“We should show realities of school shootings,” says ‘Napalm Girl’ 50 years after iconic image was taken

Jun 9, 2022

Alex Baker

Alex Baker is a portrait and lifestyle driven photographer based in Valencia, Spain. She works on a range of projects from commercial to fine art and has had work featured in publications such as The Daily Mail, Conde Nast Traveller and El Mundo, and has exhibited work across Europe

“We should show realities of school shootings,” says ‘Napalm Girl’ 50 years after iconic image was taken

Jun 9, 2022

Alex Baker

Alex Baker is a portrait and lifestyle driven photographer based in Valencia, Spain. She works on a range of projects from commercial to fine art and has had work featured in publications such as The Daily Mail, Conde Nast Traveller and El Mundo, and has exhibited work across Europe

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Only flashes of memory remain of that fateful day. Kim Phuc Phan Thi, aged just nine years old, was outside playing with her siblings and cousins. In an instant, the course of her life was altered. She remembers a plane swooping down, a loud noise, explosions, smoke, and then followed excruciating pain.

After that Kim remembers little. South Korean photojournalist Nick Ut took the iconic photograph for the Associated Press that has become famous worldwide for depicting the horrors of war. From that moment, Kim became known as ‘Napalm Girl’. Fifty years on from when Ut pressed the shutter, Kim has spoken out about the effects of that photograph on her life and how impactful a single image can still be.

The image almost didn’t reach the rest of the world. Initially, the photograph was rejected by the Associated Press because of the girl’s nudity. A few hours later, this decision was overruled by Horst Faas, Associated Press’s chief photo editor in Vietnam, and the photograph was reproduced by newspapers across the world. The image went on to win Ut a Pulitzer Prize.

Kim doesn’t remember ripping off her clothes to escape the napalm, nor does she remember running down the road screaming. But she does remember Nick putting down his camera and helping the children. “After he took the photo, he put his camera down, wrapped me in a blanket and whisked me off to get medical attention. I am forever thankful,” says Kim.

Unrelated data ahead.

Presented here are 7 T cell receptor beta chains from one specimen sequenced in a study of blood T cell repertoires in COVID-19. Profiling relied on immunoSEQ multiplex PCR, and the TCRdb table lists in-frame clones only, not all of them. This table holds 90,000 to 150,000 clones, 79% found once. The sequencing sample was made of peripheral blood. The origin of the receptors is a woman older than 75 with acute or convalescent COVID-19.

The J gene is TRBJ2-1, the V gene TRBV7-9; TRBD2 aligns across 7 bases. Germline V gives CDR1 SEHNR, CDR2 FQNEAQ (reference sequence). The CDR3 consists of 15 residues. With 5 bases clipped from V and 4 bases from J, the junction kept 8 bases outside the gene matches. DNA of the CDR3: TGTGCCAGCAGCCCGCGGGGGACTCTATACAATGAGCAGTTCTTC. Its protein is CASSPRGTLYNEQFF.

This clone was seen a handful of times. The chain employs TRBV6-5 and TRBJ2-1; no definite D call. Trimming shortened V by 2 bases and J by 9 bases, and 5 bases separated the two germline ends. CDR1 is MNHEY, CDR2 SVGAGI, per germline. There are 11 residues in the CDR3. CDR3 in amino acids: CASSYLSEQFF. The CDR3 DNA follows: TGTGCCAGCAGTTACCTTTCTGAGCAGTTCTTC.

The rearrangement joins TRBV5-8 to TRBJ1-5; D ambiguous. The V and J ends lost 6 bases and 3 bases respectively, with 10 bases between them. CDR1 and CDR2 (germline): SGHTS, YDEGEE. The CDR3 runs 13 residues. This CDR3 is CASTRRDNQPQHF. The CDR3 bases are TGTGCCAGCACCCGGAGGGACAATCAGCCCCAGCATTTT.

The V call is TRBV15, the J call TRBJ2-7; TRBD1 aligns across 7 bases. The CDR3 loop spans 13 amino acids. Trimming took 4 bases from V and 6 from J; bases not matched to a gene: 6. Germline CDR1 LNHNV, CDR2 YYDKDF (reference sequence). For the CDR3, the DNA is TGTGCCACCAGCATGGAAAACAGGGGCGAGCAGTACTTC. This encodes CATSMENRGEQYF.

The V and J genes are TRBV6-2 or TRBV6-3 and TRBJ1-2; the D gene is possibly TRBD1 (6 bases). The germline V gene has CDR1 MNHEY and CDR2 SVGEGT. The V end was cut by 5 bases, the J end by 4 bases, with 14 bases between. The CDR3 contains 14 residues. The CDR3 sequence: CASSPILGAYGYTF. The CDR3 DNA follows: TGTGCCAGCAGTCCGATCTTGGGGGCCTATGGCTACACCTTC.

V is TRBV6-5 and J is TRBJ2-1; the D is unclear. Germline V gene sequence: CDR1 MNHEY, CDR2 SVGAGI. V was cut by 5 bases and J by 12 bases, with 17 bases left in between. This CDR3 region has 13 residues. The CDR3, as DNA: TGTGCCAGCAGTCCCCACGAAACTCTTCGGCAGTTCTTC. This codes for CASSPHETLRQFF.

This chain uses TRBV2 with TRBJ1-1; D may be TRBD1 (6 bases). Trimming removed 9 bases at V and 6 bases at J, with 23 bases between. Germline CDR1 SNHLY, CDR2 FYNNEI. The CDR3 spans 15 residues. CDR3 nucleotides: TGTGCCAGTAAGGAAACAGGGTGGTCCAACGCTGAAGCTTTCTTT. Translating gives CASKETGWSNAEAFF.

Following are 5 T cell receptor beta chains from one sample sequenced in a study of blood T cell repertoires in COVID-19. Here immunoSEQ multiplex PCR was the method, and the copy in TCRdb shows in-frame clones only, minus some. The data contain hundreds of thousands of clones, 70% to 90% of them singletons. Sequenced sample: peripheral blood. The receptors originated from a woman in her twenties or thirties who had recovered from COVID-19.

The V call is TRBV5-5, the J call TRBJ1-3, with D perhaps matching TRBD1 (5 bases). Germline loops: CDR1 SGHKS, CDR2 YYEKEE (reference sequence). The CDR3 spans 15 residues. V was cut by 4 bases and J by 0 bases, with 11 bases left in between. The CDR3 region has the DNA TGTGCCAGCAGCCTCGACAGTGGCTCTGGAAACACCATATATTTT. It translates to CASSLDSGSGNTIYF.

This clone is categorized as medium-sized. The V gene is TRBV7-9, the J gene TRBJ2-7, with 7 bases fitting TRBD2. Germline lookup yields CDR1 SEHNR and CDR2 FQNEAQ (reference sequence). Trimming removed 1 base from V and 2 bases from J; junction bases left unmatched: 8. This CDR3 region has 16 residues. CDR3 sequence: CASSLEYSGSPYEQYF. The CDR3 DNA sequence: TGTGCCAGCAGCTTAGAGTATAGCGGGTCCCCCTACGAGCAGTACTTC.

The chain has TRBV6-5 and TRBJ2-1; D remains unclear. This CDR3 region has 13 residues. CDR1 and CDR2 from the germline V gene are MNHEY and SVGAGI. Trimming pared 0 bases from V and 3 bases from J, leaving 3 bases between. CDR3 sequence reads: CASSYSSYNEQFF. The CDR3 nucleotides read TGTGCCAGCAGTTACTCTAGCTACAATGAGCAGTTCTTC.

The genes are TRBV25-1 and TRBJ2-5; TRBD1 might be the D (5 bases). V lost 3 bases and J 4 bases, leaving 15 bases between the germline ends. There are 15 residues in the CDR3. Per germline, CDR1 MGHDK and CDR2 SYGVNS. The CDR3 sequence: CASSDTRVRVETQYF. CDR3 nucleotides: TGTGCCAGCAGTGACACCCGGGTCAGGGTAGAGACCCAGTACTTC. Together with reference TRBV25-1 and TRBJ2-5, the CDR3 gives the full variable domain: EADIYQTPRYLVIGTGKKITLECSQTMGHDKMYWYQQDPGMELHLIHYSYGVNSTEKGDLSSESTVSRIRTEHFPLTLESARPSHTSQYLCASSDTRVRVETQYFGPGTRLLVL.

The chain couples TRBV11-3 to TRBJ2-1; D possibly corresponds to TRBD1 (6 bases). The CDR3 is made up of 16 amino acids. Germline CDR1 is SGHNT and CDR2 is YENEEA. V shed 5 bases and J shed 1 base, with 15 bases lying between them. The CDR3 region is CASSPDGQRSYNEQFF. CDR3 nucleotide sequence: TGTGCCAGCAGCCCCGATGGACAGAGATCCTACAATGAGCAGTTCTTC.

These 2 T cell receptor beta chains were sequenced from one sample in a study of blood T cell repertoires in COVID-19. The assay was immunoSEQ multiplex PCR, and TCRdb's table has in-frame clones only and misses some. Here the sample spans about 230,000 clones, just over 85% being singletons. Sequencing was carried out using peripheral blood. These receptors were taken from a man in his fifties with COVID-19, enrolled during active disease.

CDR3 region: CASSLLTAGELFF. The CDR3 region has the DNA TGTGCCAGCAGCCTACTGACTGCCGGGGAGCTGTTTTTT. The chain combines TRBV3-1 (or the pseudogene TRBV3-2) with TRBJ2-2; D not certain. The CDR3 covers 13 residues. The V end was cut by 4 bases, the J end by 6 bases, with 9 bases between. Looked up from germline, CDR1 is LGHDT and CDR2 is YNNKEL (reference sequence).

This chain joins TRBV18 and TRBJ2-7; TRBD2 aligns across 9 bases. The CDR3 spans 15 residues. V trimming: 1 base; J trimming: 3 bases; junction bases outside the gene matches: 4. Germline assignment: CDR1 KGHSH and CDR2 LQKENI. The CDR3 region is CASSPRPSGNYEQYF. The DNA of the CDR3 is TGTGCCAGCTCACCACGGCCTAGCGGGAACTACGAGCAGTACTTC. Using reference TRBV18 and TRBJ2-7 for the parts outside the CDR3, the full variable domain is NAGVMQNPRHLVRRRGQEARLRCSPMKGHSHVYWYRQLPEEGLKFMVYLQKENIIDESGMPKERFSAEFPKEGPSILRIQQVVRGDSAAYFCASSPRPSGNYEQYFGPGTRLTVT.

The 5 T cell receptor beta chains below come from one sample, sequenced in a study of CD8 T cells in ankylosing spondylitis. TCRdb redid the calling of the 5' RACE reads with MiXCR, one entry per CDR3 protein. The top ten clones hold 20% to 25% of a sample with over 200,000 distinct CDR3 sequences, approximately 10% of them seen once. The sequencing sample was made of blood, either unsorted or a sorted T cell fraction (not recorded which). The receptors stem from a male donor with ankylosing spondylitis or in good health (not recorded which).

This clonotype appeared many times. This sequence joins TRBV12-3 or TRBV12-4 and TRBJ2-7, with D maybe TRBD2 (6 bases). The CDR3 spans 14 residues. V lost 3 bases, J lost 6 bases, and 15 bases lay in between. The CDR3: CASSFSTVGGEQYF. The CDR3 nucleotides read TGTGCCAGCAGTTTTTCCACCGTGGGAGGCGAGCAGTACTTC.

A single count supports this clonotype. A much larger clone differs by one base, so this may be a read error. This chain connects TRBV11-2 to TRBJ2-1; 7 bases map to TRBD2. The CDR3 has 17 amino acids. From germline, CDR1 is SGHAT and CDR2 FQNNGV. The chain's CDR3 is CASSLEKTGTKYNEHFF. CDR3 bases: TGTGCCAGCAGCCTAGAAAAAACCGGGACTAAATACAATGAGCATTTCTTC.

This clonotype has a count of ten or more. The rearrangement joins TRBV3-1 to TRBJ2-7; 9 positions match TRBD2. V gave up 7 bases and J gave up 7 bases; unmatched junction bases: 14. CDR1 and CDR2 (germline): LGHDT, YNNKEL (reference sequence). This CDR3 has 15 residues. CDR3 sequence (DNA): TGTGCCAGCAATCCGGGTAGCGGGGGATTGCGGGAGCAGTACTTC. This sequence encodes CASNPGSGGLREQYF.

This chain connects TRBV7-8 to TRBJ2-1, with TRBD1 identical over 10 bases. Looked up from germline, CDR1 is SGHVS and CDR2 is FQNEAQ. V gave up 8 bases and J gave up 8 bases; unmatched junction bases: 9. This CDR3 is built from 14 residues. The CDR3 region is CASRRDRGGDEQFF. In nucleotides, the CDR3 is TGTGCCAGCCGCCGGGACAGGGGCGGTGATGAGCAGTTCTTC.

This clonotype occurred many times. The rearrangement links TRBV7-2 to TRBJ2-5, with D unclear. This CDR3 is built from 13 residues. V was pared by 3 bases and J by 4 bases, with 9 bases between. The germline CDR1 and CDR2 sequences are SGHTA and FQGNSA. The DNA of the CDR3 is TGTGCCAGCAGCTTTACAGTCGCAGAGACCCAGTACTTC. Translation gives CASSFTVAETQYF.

Even 50 years on the power of that single image is undeniable. So much so, that YouTube and Facebook even tried to censor it due to its own nudity rules. The Vietnam war was the first war where footage appeared on public television, however, you could argue that the still image is far more powerful.

Kim herself agrees that the power an image can have in changing the course of politics is considerable. She has a unique perspective, admitting that for years she suffered under the weight of the famous photograph. She told the New York Times that she hated Nick at times and that growing up she detested that photo. She felt stigmatised due to being the only naked child depicted, and she suffered ongoing pain from her scars which covered a third of her body.

As the photograph became more famous, Kim was unable to avoid it. She became a symbol of hope and found herself being called upon as an advocate for other victims of war, particularly innocent women and children.

“Photographs, by definition, capture a moment in time,” says Kim, “but the surviving people in these photographs, especially the children, must somehow go on. We are not symbols. We are human. We must find work, people to love, communities to embrace, places to learn and to be nurtured.”

After defecting to Canada, Kim was finally able to make peace with the photo. She established a foundation and began travelling to war-torn countries to provide medical and psychological assistance to children victimized by war, offering, she hopes, a sense of possibilities.

Kim says that we must not turn away from images depicting the atrocities of war such as those taken by photojournalists in Ukraine. Similarly, the devastating school shootings in the USA. “We may not see the bodies, as we do with foreign wars, but these attacks are the domestic equivalent of war,” she says. “The thought of sharing the images of the carnage, especially of children, may seem unbearable — but we should confront them. It is easier to hide from the realities of war if we don’t see the consequences.”

“I think that showing the world what the aftermath of a gun rampage truly looks like can deliver the awful reality,” says Kim. “We must face this violence head-on, and the first step is to look at it.”

While most of us would probably prefer to get on with our lives without having to confront such awful images, Kim does have a very strong argument. Times have changed considerably since ‘Napalm Girl’ was taken, and you could very much believe that TikTok posts and video footage taken by ordinary people caught up in war have overtaken the impact of the official press. But one thing is certain for sure; images and footage still have considerable power to provoke change.

“I’m proud that in time, I have become a symbol of peace,” says Kim. “It took me a long time to embrace that as a person. I can say, 50 years later, that I’m glad Nick captured that moment, even with all the difficulties that image created for me”

[Cover image AP Press/Nick Ut]

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Alex Baker

Alex Baker

Alex Baker is a portrait and lifestyle driven photographer based in Valencia, Spain. She works on a range of projects from commercial to fine art and has had work featured in publications such as The Daily Mail, Conde Nast Traveller and El Mundo, and has exhibited work across Europe

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One response to ““We should show realities of school shootings,” says ‘Napalm Girl’ 50 years after iconic image was taken”

  1. Kim Min Avatar
    Kim Min

    Nick Ut isn’t korean. He is Vietnamese is birth and now resides in the States.